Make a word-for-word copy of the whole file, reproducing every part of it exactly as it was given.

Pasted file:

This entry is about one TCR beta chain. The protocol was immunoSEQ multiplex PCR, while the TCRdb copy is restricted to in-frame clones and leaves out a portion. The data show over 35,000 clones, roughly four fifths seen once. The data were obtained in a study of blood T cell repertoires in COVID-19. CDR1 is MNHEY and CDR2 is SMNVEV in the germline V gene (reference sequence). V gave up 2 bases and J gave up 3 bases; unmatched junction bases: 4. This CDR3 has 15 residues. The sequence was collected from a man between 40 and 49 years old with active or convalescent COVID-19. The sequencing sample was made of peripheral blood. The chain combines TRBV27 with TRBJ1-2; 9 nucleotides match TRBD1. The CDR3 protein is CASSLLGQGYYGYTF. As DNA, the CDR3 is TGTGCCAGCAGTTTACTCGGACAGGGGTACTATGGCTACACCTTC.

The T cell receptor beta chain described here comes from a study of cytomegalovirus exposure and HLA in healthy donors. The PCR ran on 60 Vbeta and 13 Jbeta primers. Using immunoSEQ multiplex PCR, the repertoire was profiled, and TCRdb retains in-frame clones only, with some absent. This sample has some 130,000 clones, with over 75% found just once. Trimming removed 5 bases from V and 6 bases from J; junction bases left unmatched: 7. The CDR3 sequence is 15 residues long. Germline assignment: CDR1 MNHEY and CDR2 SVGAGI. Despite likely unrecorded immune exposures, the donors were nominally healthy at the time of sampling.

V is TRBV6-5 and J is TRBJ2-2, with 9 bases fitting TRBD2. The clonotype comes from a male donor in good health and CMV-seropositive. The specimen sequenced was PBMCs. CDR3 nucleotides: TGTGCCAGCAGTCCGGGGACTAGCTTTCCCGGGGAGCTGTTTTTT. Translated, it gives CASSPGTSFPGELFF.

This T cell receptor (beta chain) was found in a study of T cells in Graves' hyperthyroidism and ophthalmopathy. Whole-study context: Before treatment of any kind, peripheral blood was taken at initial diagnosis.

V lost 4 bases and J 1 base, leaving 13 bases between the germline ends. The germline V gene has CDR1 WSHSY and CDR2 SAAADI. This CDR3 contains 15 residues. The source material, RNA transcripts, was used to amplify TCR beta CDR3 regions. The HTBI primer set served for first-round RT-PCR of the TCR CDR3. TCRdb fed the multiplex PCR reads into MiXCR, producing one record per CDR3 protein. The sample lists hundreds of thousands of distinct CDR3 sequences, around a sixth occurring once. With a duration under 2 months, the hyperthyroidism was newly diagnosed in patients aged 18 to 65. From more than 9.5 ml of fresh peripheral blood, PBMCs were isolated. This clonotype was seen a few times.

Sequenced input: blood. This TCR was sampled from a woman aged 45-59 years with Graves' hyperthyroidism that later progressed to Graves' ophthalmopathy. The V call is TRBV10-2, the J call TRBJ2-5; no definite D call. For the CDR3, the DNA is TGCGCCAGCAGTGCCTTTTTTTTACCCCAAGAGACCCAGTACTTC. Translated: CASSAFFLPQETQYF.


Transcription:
This entry is about one TCR beta chain. The protocol was immunoSEQ multiplex PCR, while the TCRdb copy is restricted to in-frame clones and leaves out a portion. The data show over 35,000 clones, roughly four fifths seen once. The data were obtained in a study of blood T cell repertoires in COVID-19. CDR1 is MNHEY and CDR2 is SMNVEV in the germline V gene (reference sequence). V gave up 2 bases and J gave up 3 bases; unmatched junction bases: 4. This CDR3 has 15 residues. The sequence was collected from a man between 40 and 49 years old with active or convalescent COVID-19. The sequencing sample was made of peripheral blood. The chain combines TRBV27 with TRBJ1-2; 9 nucleotides match TRBD1. The CDR3 protein is CASSLLGQGYYGYTF. As DNA, the CDR3 is TGTGCCAGCAGTTTACTCGGACAGGGGTACTATGGCTACACCTTC.

The T cell receptor beta chain described here comes from a study of cytomegalovirus exposure and HLA in healthy donors. The PCR ran on 60 Vbeta and 13 Jbeta primers. Using immunoSEQ multiplex PCR, the repertoire was profiled, and TCRdb retains in-frame clones only, with some absent. This sample has some 130,000 clones, with over 75% found just once. Trimming removed 5 bases from V and 6 bases from J; junction bases left unmatched: 7. The CDR3 sequence is 15 residues long. Germline assignment: CDR1 MNHEY and CDR2 SVGAGI. Despite likely unrecorded immune exposures, the donors were nominally healthy at the time of sampling.

V is TRBV6-5 and J is TRBJ2-2, with 9 bases fitting TRBD2. The clonotype comes from a male donor in good health and CMV-seropositive. The specimen sequenced was PBMCs. CDR3 nucleotides: TGTGCCAGCAGTCCGGGGACTAGCTTTCCCGGGGAGCTGTTTTTT. Translated, it gives CASSPGTSFPGELFF.

This T cell receptor (beta chain) was found in a study of T cells in Graves' hyperthyroidism and ophthalmopathy. Whole-study context: Before treatment of any kind, peripheral blood was taken at initial diagnosis.

V lost 4 bases and J 1 base, leaving 13 bases between the germline ends. The germline V gene has CDR1 WSHSY and CDR2 SAAADI. This CDR3 contains 15 residues. The source material, RNA transcripts, was used to amplify TCR beta CDR3 regions. The HTBI primer set served for first-round RT-PCR of the TCR CDR3. TCRdb fed the multiplex PCR reads into MiXCR, producing one record per CDR3 protein. The sample lists hundreds of thousands of distinct CDR3 sequences, around a sixth occurring once. With a duration under 2 months, the hyperthyroidism was newly diagnosed in patients aged 18 to 65. From more than 9.5 ml of fresh peripheral blood, PBMCs were isolated. This clonotype was seen a few times.

Sequenced input: blood. This TCR was sampled from a woman aged 45-59 years with Graves' hyperthyroidism that later progressed to Graves' ophthalmopathy. The V call is TRBV10-2, the J call TRBJ2-5; no definite D call. For the CDR3, the DNA is TGCGCCAGCAGTGCCTTTTTTTTACCCCAAGAGACCCAGTACTTC. Translated: CASSAFFLPQETQYF.